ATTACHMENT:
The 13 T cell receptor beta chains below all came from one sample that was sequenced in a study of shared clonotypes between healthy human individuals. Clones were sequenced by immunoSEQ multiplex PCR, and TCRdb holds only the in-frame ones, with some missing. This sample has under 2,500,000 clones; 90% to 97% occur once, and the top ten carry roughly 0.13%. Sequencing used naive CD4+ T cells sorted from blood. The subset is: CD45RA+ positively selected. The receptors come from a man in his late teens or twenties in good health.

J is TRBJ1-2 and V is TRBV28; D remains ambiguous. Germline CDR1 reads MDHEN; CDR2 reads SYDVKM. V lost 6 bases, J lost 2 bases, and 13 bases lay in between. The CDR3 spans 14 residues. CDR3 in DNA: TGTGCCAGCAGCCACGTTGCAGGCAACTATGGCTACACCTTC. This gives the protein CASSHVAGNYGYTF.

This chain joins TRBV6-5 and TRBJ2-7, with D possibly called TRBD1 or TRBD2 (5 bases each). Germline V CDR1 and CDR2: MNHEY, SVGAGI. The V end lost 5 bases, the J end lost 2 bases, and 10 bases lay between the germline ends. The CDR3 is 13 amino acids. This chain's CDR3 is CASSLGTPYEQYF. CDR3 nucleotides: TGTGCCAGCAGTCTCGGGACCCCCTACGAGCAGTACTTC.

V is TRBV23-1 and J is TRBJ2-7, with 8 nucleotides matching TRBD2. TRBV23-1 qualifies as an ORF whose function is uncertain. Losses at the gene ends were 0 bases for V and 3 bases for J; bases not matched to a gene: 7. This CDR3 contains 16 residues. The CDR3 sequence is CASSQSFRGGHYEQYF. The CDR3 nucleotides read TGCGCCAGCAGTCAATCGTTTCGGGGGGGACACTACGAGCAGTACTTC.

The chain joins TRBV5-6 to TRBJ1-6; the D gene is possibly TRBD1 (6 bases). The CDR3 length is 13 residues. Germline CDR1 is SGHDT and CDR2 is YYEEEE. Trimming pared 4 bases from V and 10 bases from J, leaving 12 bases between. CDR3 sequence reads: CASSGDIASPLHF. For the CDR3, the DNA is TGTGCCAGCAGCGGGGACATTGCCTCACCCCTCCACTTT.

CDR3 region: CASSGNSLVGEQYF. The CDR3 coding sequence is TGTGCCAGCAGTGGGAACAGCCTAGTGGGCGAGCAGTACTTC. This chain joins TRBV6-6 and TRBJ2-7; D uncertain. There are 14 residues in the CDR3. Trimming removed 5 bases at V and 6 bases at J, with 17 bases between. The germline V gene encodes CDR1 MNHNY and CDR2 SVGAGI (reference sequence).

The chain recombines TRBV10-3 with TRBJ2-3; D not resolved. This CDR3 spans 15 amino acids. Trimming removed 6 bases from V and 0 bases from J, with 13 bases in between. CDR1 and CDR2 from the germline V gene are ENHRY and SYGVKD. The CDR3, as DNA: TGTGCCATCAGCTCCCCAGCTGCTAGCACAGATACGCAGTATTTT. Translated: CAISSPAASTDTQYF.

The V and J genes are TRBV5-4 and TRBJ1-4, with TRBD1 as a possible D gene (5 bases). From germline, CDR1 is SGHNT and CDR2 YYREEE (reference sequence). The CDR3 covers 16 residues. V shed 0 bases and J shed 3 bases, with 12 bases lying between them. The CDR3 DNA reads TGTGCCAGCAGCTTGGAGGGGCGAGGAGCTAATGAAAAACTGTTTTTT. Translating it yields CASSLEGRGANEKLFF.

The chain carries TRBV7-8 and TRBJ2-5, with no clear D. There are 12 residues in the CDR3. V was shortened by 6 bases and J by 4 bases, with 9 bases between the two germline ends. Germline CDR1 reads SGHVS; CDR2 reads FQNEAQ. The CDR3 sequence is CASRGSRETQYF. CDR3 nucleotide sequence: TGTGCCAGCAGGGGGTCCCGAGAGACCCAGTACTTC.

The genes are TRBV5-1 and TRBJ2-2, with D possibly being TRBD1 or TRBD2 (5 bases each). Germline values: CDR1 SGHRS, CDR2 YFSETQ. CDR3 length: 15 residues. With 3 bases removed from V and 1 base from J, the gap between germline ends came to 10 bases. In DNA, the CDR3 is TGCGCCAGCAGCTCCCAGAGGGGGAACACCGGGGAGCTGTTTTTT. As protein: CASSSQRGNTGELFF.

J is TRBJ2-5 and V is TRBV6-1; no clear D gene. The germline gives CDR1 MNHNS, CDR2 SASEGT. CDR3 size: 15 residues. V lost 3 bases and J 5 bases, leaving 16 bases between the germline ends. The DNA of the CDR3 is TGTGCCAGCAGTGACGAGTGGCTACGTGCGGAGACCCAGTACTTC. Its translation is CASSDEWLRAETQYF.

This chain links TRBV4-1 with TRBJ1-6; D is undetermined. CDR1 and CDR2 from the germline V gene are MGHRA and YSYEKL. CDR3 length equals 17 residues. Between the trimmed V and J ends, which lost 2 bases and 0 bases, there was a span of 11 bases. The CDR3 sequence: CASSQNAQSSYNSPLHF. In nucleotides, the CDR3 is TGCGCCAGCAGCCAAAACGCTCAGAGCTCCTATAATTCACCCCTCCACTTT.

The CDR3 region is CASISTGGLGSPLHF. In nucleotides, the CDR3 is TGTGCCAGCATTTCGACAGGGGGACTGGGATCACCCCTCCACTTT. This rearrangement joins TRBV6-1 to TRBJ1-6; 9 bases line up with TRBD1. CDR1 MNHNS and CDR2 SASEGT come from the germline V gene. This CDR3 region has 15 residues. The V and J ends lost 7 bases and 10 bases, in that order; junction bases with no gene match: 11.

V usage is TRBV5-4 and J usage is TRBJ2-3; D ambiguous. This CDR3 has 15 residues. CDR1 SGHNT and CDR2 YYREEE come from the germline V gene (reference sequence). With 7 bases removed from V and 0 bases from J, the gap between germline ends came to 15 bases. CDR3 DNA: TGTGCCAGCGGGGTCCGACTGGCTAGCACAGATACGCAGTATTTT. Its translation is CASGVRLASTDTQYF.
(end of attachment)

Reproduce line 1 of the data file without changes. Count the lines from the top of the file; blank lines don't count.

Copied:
The 13 T cell receptor beta chains below all came from one sample that was sequenced in a study of shared clonotypes between healthy human individuals. Clones were sequenced by immunoSEQ multiplex PCR, and TCRdb holds only the in-frame ones, with some missing. This sample has under 2,500,000 clones; 90% to 97% occur once, and the top ten carry roughly 0.13%. Sequencing used naive CD4+ T cells sorted from blood. The subset is: CD45RA+ positively selected. The receptors come from a man in his late teens or twenties in good health.